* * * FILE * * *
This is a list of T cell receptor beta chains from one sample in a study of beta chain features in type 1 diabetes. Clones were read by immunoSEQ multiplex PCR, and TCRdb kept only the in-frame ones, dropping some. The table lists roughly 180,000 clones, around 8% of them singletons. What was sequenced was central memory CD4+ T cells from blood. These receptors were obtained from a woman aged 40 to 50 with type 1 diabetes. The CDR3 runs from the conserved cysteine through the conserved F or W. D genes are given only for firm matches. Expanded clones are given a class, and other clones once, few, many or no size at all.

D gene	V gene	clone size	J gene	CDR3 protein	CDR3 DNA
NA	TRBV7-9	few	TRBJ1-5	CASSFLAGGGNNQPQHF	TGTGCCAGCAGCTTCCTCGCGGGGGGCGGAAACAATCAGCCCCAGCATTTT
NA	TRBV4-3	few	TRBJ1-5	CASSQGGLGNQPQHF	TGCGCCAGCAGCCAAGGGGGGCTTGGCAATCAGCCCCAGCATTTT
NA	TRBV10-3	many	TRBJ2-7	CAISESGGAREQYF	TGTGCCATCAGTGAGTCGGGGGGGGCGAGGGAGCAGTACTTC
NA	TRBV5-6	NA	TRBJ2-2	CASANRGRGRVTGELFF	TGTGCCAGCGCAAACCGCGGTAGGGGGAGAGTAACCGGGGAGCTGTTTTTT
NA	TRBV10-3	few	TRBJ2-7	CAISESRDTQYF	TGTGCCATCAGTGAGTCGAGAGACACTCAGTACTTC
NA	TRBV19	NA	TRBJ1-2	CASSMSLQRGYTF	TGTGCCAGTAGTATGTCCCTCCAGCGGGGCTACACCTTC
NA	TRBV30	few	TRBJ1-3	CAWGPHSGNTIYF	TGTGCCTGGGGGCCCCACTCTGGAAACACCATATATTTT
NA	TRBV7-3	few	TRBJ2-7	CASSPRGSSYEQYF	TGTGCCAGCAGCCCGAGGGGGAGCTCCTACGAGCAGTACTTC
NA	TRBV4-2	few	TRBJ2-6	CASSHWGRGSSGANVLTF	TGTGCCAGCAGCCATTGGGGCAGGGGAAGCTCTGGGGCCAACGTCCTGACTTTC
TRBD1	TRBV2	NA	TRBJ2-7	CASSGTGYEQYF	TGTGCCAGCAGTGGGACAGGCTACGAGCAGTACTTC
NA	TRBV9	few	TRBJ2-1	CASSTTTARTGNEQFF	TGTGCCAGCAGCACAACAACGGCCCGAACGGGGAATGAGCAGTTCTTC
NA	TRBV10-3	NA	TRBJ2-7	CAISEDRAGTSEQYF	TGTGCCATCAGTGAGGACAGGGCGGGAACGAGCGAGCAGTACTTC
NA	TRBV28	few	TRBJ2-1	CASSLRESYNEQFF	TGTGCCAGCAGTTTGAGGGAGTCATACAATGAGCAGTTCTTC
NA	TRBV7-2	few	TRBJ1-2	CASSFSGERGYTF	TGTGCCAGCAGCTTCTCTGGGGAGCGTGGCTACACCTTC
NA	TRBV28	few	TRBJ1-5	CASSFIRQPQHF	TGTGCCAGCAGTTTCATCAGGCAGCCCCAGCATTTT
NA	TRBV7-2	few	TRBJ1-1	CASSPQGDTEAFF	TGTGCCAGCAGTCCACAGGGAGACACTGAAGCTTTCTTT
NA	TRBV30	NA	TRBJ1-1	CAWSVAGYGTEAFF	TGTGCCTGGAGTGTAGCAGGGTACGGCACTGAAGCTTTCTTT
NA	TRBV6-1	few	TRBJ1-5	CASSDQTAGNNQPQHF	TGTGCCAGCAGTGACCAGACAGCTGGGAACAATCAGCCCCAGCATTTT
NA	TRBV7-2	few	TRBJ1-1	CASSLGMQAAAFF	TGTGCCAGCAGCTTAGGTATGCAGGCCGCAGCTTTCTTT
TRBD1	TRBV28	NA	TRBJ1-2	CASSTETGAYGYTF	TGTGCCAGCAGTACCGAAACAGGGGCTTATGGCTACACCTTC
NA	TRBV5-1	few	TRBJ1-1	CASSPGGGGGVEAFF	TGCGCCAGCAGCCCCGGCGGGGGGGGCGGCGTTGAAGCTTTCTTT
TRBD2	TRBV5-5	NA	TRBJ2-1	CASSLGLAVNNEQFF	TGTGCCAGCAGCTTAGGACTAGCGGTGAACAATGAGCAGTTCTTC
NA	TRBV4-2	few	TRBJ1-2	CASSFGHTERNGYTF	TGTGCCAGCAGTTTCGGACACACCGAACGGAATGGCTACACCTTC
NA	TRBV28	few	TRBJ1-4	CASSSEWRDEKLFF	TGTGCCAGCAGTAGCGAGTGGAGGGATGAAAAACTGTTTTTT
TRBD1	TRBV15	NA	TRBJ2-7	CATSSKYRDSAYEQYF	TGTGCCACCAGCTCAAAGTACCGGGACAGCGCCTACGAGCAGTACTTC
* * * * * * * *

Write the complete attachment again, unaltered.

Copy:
This is a list of T cell receptor beta chains from one sample in a study of beta chain features in type 1 diabetes. Clones were read by immunoSEQ multiplex PCR, and TCRdb kept only the in-frame ones, dropping some. The table lists roughly 180,000 clones, around 8% of them singletons. What was sequenced was central memory CD4+ T cells from blood. These receptors were obtained from a woman aged 40 to 50 with type 1 diabetes. The CDR3 runs from the conserved cysteine through the conserved F or W. D genes are given only for firm matches. Expanded clones are given a class, and other clones once, few, many or no size at all.

D gene	V gene	clone size	J gene	CDR3 protein	CDR3 DNA
NA	TRBV7-9	few	TRBJ1-5	CASSFLAGGGNNQPQHF	TGTGCCAGCAGCTTCCTCGCGGGGGGCGGAAACAATCAGCCCCAGCATTTT
NA	TRBV4-3	few	TRBJ1-5	CASSQGGLGNQPQHF	TGCGCCAGCAGCCAAGGGGGGCTTGGCAATCAGCCCCAGCATTTT
NA	TRBV10-3	many	TRBJ2-7	CAISESGGAREQYF	TGTGCCATCAGTGAGTCGGGGGGGGCGAGGGAGCAGTACTTC
NA	TRBV5-6	NA	TRBJ2-2	CASANRGRGRVTGELFF	TGTGCCAGCGCAAACCGCGGTAGGGGGAGAGTAACCGGGGAGCTGTTTTTT
NA	TRBV10-3	few	TRBJ2-7	CAISESRDTQYF	TGTGCCATCAGTGAGTCGAGAGACACTCAGTACTTC
NA	TRBV19	NA	TRBJ1-2	CASSMSLQRGYTF	TGTGCCAGTAGTATGTCCCTCCAGCGGGGCTACACCTTC
NA	TRBV30	few	TRBJ1-3	CAWGPHSGNTIYF	TGTGCCTGGGGGCCCCACTCTGGAAACACCATATATTTT
NA	TRBV7-3	few	TRBJ2-7	CASSPRGSSYEQYF	TGTGCCAGCAGCCCGAGGGGGAGCTCCTACGAGCAGTACTTC
NA	TRBV4-2	few	TRBJ2-6	CASSHWGRGSSGANVLTF	TGTGCCAGCAGCCATTGGGGCAGGGGAAGCTCTGGGGCCAACGTCCTGACTTTC
TRBD1	TRBV2	NA	TRBJ2-7	CASSGTGYEQYF	TGTGCCAGCAGTGGGACAGGCTACGAGCAGTACTTC
NA	TRBV9	few	TRBJ2-1	CASSTTTARTGNEQFF	TGTGCCAGCAGCACAACAACGGCCCGAACGGGGAATGAGCAGTTCTTC
NA	TRBV10-3	NA	TRBJ2-7	CAISEDRAGTSEQYF	TGTGCCATCAGTGAGGACAGGGCGGGAACGAGCGAGCAGTACTTC
NA	TRBV28	few	TRBJ2-1	CASSLRESYNEQFF	TGTGCCAGCAGTTTGAGGGAGTCATACAATGAGCAGTTCTTC
NA	TRBV7-2	few	TRBJ1-2	CASSFSGERGYTF	TGTGCCAGCAGCTTCTCTGGGGAGCGTGGCTACACCTTC
NA	TRBV28	few	TRBJ1-5	CASSFIRQPQHF	TGTGCCAGCAGTTTCATCAGGCAGCCCCAGCATTTT
NA	TRBV7-2	few	TRBJ1-1	CASSPQGDTEAFF	TGTGCCAGCAGTCCACAGGGAGACACTGAAGCTTTCTTT
NA	TRBV30	NA	TRBJ1-1	CAWSVAGYGTEAFF	TGTGCCTGGAGTGTAGCAGGGTACGGCACTGAAGCTTTCTTT
NA	TRBV6-1	few	TRBJ1-5	CASSDQTAGNNQPQHF	TGTGCCAGCAGTGACCAGACAGCTGGGAACAATCAGCCCCAGCATTTT
NA	TRBV7-2	few	TRBJ1-1	CASSLGMQAAAFF	TGTGCCAGCAGCTTAGGTATGCAGGCCGCAGCTTTCTTT
TRBD1	TRBV28	NA	TRBJ1-2	CASSTETGAYGYTF	TGTGCCAGCAGTACCGAAACAGGGGCTTATGGCTACACCTTC
NA	TRBV5-1	few	TRBJ1-1	CASSPGGGGGVEAFF	TGCGCCAGCAGCCCCGGCGGGGGGGGCGGCGTTGAAGCTTTCTTT
TRBD2	TRBV5-5	NA	TRBJ2-1	CASSLGLAVNNEQFF	TGTGCCAGCAGCTTAGGACTAGCGGTGAACAATGAGCAGTTCTTC
NA	TRBV4-2	few	TRBJ1-2	CASSFGHTERNGYTF	TGTGCCAGCAGTTTCGGACACACCGAACGGAATGGCTACACCTTC
NA	TRBV28	few	TRBJ1-4	CASSSEWRDEKLFF	TGTGCCAGCAGTAGCGAGTGGAGGGATGAAAAACTGTTTTTT
TRBD1	TRBV15	NA	TRBJ2-7	CATSSKYRDSAYEQYF	TGTGCCACCAGCTCAAAGTACCGGGACAGCGCCTACGAGCAGTACTTC